Step 2: Prioritize the list of needed improvements.

Be careful to list the most needed first, rather than the most convenient to accomplish. Take some time on this step and really think about which areas are most important. Come back to it on a few different days if necessary. This is perhaps the most difficult step. It might be helpful to consult with another pilot. But in the end, only you know which ones you need most. At the completion of this step you should have a prioritized list of twenty areas needing improvement.

Step 3: Remove items eleven through twenty from your list.

Do not delete them. Save them for a future list. Remember, this will be an annual exercise. You should now have a prioritized list of ten areas needing improvement.

Step 4: Remove items six through ten.

Again, do not delete them. Save them for a future list. You should now have a prioritized list of five areas needing improvement. Why did we reduce the original list from twenty down to five? The plan must be manageable and realistically achievable. Seeing a list of five areas to improve seems doable. Seeing a list of twenty or even ten areas may seem overwhelming. Any task that seems overwhelming is unlikely to be started. If you somehow complete your list of the five top areas in a short time, you still have your list of remaining items to work on.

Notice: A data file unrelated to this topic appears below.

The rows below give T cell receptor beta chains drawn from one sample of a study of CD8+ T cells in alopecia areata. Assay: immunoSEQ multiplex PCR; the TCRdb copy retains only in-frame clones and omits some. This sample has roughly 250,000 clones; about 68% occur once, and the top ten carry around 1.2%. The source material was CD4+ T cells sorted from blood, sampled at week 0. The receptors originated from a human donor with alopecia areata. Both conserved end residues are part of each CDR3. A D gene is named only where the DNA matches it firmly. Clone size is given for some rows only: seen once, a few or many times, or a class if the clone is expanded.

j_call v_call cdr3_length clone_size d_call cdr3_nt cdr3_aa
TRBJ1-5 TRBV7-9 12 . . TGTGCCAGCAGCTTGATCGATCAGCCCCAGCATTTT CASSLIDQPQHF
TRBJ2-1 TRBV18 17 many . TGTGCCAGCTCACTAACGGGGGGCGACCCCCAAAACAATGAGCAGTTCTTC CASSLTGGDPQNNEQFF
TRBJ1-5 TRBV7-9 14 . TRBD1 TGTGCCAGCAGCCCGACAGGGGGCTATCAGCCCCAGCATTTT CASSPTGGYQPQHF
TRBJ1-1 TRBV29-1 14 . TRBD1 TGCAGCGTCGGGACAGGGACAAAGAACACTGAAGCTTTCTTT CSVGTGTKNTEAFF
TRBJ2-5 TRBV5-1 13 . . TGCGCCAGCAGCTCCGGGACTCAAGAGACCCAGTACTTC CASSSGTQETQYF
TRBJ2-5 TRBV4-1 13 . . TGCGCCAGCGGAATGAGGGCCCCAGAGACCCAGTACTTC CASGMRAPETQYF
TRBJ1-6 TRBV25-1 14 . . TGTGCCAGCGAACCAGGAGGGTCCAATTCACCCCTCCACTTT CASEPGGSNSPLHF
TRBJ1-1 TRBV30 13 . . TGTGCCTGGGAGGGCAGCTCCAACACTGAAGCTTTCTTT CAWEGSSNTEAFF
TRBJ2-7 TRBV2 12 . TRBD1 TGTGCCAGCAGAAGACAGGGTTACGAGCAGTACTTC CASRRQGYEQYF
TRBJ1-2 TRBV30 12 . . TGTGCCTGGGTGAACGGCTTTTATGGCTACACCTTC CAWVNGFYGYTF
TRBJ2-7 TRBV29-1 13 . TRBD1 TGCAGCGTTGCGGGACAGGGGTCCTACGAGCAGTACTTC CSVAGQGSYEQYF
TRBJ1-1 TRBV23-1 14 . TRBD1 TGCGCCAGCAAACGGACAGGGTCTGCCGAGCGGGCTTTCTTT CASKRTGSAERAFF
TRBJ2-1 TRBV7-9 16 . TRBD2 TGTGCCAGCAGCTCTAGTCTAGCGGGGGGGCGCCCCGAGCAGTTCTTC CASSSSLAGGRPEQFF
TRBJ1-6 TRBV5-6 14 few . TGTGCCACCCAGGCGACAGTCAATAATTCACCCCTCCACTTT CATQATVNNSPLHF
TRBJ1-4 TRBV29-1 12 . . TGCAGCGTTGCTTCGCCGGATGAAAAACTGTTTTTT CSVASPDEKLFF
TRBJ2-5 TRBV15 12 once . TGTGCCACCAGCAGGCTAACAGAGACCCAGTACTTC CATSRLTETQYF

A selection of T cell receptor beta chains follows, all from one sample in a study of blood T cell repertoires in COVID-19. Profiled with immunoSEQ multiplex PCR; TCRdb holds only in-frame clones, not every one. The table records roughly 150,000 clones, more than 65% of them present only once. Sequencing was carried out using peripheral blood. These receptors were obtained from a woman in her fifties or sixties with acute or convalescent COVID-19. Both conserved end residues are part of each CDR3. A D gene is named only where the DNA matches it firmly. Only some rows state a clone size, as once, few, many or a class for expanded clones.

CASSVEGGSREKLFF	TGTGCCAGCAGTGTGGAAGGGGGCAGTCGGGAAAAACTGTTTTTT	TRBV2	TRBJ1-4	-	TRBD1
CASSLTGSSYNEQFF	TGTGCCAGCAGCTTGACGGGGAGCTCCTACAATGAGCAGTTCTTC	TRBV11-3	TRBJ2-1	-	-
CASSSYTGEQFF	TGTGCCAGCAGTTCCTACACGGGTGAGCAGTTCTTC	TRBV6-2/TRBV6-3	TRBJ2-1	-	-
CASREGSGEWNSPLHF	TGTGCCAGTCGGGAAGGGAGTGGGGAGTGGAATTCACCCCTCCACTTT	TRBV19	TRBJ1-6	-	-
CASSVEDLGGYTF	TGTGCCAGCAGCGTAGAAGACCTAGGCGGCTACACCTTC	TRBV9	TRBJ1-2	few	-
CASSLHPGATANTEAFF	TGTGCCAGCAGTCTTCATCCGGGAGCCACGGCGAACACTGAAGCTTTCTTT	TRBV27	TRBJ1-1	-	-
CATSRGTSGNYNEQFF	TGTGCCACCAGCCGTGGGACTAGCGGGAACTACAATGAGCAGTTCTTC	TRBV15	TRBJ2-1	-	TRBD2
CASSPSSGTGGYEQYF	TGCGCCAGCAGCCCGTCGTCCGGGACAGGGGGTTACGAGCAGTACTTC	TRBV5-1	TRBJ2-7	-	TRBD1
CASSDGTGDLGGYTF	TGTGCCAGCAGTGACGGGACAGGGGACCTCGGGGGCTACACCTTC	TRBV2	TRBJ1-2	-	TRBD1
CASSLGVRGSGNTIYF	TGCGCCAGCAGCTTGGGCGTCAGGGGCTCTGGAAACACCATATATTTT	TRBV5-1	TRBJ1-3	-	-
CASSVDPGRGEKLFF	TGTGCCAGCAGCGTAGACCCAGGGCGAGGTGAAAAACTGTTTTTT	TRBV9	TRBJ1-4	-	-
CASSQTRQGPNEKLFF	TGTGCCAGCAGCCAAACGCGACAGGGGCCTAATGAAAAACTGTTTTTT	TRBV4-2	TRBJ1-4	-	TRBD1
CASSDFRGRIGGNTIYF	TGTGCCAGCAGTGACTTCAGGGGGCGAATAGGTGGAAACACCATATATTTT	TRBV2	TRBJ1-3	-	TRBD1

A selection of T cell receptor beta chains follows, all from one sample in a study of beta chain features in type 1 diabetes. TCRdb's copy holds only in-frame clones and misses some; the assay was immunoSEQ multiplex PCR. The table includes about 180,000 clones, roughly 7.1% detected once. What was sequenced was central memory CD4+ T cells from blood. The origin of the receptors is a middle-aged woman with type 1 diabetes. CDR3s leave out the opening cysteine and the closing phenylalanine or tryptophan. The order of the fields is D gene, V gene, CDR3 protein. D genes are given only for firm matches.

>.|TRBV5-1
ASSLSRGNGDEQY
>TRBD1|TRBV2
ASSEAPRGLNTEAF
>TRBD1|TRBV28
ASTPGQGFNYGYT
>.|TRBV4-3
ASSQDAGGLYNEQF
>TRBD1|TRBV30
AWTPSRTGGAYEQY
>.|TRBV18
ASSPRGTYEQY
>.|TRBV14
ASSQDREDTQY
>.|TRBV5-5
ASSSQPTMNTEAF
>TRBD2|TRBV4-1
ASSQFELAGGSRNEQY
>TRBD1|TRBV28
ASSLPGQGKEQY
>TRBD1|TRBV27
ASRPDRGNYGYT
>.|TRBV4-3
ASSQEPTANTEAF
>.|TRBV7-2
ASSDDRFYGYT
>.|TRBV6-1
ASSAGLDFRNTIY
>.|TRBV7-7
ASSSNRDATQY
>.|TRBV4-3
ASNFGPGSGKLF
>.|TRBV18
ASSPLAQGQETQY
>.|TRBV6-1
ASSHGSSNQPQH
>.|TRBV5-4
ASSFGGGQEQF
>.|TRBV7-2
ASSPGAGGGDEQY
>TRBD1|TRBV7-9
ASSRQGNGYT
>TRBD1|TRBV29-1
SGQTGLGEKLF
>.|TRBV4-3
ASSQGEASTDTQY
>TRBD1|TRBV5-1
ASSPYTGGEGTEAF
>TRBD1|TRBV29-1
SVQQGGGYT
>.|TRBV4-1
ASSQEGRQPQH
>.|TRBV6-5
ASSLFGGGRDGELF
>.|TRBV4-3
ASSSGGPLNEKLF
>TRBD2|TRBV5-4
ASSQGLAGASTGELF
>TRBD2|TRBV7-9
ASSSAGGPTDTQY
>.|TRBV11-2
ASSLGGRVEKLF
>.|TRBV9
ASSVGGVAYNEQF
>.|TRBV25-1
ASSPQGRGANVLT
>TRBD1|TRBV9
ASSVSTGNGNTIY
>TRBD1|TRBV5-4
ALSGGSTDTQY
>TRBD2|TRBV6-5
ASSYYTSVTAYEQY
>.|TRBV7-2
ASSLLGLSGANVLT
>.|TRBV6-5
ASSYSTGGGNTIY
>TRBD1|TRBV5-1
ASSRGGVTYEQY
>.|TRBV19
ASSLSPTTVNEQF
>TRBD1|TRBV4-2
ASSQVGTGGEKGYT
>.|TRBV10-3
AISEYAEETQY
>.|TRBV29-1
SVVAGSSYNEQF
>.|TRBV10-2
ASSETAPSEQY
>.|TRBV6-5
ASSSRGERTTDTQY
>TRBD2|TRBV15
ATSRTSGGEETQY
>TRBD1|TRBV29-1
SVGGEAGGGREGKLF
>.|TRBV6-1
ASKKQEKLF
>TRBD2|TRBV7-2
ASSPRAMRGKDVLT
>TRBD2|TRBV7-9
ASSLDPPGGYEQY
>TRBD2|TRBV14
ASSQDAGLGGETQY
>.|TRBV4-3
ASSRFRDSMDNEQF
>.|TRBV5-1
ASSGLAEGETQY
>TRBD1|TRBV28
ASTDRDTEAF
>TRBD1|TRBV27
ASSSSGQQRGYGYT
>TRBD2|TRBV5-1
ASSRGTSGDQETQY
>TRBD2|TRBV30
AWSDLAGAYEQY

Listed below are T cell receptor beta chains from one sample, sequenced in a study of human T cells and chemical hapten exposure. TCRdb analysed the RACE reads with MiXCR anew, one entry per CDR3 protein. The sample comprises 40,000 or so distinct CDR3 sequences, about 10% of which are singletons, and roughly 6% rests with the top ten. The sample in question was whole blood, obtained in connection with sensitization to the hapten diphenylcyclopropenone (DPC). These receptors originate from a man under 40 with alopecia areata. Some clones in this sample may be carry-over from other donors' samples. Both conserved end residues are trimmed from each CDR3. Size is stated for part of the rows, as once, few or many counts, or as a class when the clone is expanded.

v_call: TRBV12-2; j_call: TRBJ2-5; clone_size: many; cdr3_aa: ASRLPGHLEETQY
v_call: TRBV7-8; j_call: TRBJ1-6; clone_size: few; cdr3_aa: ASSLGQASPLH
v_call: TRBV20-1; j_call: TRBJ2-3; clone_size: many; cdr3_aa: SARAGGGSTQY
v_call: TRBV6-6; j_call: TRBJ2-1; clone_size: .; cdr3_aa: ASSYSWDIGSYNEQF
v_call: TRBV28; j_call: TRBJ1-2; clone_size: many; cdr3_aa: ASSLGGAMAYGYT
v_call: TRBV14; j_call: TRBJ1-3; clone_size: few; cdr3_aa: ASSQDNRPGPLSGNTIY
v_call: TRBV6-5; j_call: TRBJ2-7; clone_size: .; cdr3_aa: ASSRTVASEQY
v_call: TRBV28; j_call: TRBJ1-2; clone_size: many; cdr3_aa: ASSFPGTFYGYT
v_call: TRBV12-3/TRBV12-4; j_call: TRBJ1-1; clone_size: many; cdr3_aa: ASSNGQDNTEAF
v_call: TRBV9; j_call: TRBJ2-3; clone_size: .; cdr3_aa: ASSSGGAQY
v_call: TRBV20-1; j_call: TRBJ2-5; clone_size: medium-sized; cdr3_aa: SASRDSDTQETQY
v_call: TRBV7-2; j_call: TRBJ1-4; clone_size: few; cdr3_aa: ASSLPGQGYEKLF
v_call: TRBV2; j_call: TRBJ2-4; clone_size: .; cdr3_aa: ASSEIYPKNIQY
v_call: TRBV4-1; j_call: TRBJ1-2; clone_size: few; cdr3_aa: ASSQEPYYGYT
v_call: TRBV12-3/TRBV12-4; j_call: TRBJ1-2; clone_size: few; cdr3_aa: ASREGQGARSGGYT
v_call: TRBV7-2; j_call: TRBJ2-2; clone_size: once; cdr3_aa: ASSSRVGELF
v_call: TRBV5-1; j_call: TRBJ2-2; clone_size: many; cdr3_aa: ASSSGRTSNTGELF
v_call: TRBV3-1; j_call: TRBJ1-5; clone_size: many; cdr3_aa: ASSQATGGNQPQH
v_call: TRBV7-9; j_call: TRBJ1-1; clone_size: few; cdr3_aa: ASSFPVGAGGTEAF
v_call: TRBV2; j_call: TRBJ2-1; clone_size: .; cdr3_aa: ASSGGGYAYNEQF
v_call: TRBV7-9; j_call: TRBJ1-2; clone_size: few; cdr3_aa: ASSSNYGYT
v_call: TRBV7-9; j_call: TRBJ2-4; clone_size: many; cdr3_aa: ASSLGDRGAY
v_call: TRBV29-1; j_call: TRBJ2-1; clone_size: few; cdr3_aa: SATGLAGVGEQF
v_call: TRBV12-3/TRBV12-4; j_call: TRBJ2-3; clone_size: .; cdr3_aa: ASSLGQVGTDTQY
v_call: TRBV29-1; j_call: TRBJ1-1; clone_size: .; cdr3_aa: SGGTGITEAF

Step 5: Develop a plan to improve for each area.

This is not as difficult as it might seem, but you might need some help. It might be worthwhile to schedule an hour of ground instruction with an experienced CFI. This may seem strange, but it is better to schedule with a CFI who is not familiar with you or with your flying. Be sure that the instructor understands what you expect. Explain that you have identified five areas that need work and that you want a written plan to help you improve in those specific areas. Present your list of the top five items and get some advice from the instructor on how to make progress in those five areas. Make sure the instructor knows that you are paying for his/her time and expertise and that you will most likely be working with a different instructor on the execution of the plan. You can always decide to work with that instructor, but for now, you are looking for a plan and not a sales pitch. When you meet with the instructor, present your list of the top five items and be open for honest discussion. Hopefully, the instructor will take notes and promise a written plan will be ready in a few days. Once you have the plan, be sure to question anything that does not seem right or seems incomplete. You might want to repeat the process with an additional instructor who does not know the first one. It may seem like overkill, but getting a solid plan is crucial. It is better to spend a little more time and money on developing a good plan that to waste money executing a poor plan.

Step 6: Follow the plan for each of your defined areas to be improved and evaluate your progress.

Adjust the plan as needed. Try to accomplish improvement in the five items in a year or less.

Step 7: Begin again with Step 1.

Review your fifteen items that you deferred and see if any or all of them are still valid concerns. Consider any new areas of concern that may have become apparent. Complete the remaining steps and repeat as necessary.

Ready to give the Enhanced Pilot Development Program a try? Click here to download DIY program instructions and a worksheet in PDF format.